Leithhead House

The Leithhead House ca. 1910, photographer unknown. [Image: Zenith City Press]

16 South 18th Avenue East | Architect: William A. Hunt | b. 1902 | Extant

Duluth entered the wholesale drug business in 1893 when Charles Sagar, Guilford Hartley, Fred Patrick, and others incorporated Sagar Drug. Pharmacist Leslie Walworth Leithhead, a native Canadian, first learned his trade in Montreal and then Winnipeg before arriving in Duluth in 1896, where he bought an interest in Sagar Drug and was named its vice-president. By 1898 the firm had reorganized as Leithhead Drug, with Leithhead at the helm as president. The company continued to sell wholesale drugs, lotions, and chemicals, and expanded with Leithhead’s own line of veterinary medicines. The company served retailers in Minnesota, Michigan’s Upper Peninsula, northern Wisconsin, and North and South Dakota. Meanwhile, Leithhead immersed himself in Duluth society, joining the Kitchi Gammi Club, the Commercial Club, and Northland Country Club and marrying Ophelia Sellwood, daughter of prominent capitalist Captain Joseph Sellwood and his wife, also named Ophelia, in 1902.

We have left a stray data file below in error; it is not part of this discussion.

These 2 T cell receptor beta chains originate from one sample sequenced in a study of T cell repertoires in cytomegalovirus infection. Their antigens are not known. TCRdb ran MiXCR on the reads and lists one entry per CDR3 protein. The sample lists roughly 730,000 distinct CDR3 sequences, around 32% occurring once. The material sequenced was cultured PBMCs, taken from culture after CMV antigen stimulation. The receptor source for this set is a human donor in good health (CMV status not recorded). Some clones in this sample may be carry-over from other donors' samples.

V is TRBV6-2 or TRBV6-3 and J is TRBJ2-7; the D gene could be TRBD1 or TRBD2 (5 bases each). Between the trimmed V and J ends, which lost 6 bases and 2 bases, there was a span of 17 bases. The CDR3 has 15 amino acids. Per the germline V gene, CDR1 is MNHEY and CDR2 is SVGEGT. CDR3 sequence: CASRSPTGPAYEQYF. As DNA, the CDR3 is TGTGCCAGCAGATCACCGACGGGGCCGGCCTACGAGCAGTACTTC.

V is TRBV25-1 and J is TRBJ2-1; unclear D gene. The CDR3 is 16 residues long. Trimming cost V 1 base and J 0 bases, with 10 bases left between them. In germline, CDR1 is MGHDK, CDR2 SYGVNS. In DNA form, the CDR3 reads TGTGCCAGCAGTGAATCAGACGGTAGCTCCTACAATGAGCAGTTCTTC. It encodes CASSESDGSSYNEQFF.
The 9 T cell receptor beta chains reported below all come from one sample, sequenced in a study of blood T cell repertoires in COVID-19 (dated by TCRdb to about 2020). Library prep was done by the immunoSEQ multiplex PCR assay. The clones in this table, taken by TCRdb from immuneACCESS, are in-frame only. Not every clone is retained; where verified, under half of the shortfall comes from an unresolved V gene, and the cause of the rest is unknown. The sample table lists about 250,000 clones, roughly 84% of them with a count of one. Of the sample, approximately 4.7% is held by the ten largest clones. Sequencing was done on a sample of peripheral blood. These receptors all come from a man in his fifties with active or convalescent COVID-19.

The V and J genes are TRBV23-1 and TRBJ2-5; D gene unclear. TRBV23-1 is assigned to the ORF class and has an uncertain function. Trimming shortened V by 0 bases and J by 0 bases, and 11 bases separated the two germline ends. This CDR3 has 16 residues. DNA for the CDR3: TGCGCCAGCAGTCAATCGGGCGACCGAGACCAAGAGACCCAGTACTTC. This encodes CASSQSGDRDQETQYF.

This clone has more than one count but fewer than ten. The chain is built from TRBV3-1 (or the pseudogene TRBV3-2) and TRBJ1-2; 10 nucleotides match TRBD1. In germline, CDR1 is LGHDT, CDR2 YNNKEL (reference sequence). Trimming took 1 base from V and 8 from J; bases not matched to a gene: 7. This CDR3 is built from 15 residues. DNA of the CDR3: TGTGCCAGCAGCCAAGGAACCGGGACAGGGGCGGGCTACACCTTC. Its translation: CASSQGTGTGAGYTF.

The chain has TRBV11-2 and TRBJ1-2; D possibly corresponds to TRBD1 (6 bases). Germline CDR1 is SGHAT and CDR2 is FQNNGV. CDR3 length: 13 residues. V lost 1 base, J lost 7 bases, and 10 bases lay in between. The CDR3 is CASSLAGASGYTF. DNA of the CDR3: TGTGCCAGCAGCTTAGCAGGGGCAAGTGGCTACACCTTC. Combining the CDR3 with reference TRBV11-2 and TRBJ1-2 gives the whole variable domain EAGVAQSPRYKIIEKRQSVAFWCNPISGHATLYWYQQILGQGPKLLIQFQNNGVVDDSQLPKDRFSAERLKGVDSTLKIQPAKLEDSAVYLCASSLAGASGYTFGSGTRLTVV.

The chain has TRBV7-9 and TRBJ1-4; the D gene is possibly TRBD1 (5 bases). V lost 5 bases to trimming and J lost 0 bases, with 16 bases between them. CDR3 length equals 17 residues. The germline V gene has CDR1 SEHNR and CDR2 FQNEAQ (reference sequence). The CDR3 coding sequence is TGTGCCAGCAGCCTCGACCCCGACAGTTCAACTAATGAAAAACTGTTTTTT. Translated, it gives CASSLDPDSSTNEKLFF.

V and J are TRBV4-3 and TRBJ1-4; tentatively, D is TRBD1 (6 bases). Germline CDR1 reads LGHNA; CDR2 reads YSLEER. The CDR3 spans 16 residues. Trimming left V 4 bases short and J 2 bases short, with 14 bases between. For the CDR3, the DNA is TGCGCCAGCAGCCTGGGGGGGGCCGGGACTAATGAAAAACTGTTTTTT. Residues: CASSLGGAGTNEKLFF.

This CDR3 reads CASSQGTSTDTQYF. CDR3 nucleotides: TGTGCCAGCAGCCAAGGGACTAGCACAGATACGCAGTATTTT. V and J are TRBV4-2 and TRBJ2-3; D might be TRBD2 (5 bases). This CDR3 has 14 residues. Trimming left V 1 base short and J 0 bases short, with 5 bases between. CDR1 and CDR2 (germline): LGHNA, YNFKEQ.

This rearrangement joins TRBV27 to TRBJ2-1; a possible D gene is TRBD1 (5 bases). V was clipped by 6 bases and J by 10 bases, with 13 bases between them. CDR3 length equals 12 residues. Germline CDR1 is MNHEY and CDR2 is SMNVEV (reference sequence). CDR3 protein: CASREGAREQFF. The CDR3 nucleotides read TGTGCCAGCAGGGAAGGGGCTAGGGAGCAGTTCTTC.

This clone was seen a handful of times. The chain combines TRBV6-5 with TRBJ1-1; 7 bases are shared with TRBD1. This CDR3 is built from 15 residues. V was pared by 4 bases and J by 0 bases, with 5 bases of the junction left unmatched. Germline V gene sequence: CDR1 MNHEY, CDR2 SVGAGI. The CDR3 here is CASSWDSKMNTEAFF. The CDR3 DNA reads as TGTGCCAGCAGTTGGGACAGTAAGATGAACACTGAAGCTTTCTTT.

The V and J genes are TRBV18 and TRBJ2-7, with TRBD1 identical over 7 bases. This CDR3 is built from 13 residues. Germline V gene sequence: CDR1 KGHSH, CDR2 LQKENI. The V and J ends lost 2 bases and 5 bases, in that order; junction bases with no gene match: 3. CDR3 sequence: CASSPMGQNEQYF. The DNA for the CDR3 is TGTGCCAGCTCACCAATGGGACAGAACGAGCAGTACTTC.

As a wedding gift, Captain and Mrs. Sellwood hired architects Palmer, Hall & Hunt to design the newlyweds a new home at the southwest corner of Eighteenth Avenue East and Greysolon Road. The massive home, faced in randomly coursed red brownstone from Flag River, Wisconsin, is one of just a handful of Châteauesque style buildings, along with Munger Terrace and Duluth Union Depot, to grace the Zenith City. The three-story home is adorned with two round corner towers with conical roofs topped with finials, a two-story double-stack bay window that supports a third-floor balcony, a grand entrance portico/porch, and a veranda whose stone wall makes the house appear even larger than it is. Clay tiles originally covered its towers and gambrel roof.

By 1912 the Leithheads had welcomed two sons, Leslie L. and James. That year Leithhead Drug became Northern Drug, which survived until 1997; Mr. Letthhead passed in 1941, and Ophelia died six years later. Today the building is a group home operated as Arrowhead House East.

The Leithhead House, photographed by Dennis O’Hara in 2009. (Image: Northern Images)